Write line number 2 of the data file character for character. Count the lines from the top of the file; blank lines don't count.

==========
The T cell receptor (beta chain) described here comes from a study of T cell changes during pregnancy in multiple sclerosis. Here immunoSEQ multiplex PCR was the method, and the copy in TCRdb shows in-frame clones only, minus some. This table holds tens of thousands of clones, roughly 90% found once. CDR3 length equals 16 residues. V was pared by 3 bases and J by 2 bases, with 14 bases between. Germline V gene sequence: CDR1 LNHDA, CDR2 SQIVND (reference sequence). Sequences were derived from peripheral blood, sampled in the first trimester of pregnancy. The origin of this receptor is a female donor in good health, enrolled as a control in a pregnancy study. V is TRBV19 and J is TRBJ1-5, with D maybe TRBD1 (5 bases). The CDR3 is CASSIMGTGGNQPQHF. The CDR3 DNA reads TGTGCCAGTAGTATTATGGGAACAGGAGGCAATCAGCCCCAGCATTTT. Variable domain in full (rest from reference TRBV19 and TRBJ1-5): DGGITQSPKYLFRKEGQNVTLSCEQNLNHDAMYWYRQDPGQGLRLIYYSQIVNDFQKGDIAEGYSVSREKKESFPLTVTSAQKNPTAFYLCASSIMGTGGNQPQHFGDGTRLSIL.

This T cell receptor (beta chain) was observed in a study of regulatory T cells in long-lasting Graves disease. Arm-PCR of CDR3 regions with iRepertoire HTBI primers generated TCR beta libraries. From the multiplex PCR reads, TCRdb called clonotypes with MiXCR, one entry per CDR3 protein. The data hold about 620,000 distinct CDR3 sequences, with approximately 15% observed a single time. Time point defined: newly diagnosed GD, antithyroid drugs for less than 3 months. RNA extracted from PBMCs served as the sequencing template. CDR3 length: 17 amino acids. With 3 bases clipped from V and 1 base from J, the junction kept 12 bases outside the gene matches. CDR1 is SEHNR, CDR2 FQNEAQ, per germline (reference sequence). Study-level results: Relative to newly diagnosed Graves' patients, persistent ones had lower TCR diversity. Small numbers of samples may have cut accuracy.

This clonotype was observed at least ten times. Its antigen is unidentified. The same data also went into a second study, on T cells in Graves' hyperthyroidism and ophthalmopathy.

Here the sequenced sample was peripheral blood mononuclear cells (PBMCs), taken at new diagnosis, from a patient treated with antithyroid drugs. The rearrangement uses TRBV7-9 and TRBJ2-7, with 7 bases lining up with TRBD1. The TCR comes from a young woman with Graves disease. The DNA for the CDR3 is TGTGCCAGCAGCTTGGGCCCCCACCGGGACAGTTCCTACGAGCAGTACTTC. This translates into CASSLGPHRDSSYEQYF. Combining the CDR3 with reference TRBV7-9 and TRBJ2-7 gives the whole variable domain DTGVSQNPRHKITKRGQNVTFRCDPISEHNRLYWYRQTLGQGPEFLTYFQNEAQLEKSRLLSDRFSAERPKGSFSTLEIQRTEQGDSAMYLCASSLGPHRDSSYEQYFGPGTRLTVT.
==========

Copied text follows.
This T cell receptor (beta chain) was observed in a study of regulatory T cells in long-lasting Graves disease. Arm-PCR of CDR3 regions with iRepertoire HTBI primers generated TCR beta libraries. From the multiplex PCR reads, TCRdb called clonotypes with MiXCR, one entry per CDR3 protein. The data hold about 620,000 distinct CDR3 sequences, with approximately 15% observed a single time. Time point defined: newly diagnosed GD, antithyroid drugs for less than 3 months. RNA extracted from PBMCs served as the sequencing template. CDR3 length: 17 amino acids. With 3 bases clipped from V and 1 base from J, the junction kept 12 bases outside the gene matches. CDR1 is SEHNR, CDR2 FQNEAQ, per germline (reference sequence). Study-level results: Relative to newly diagnosed Graves' patients, persistent ones had lower TCR diversity. Small numbers of samples may have cut accuracy.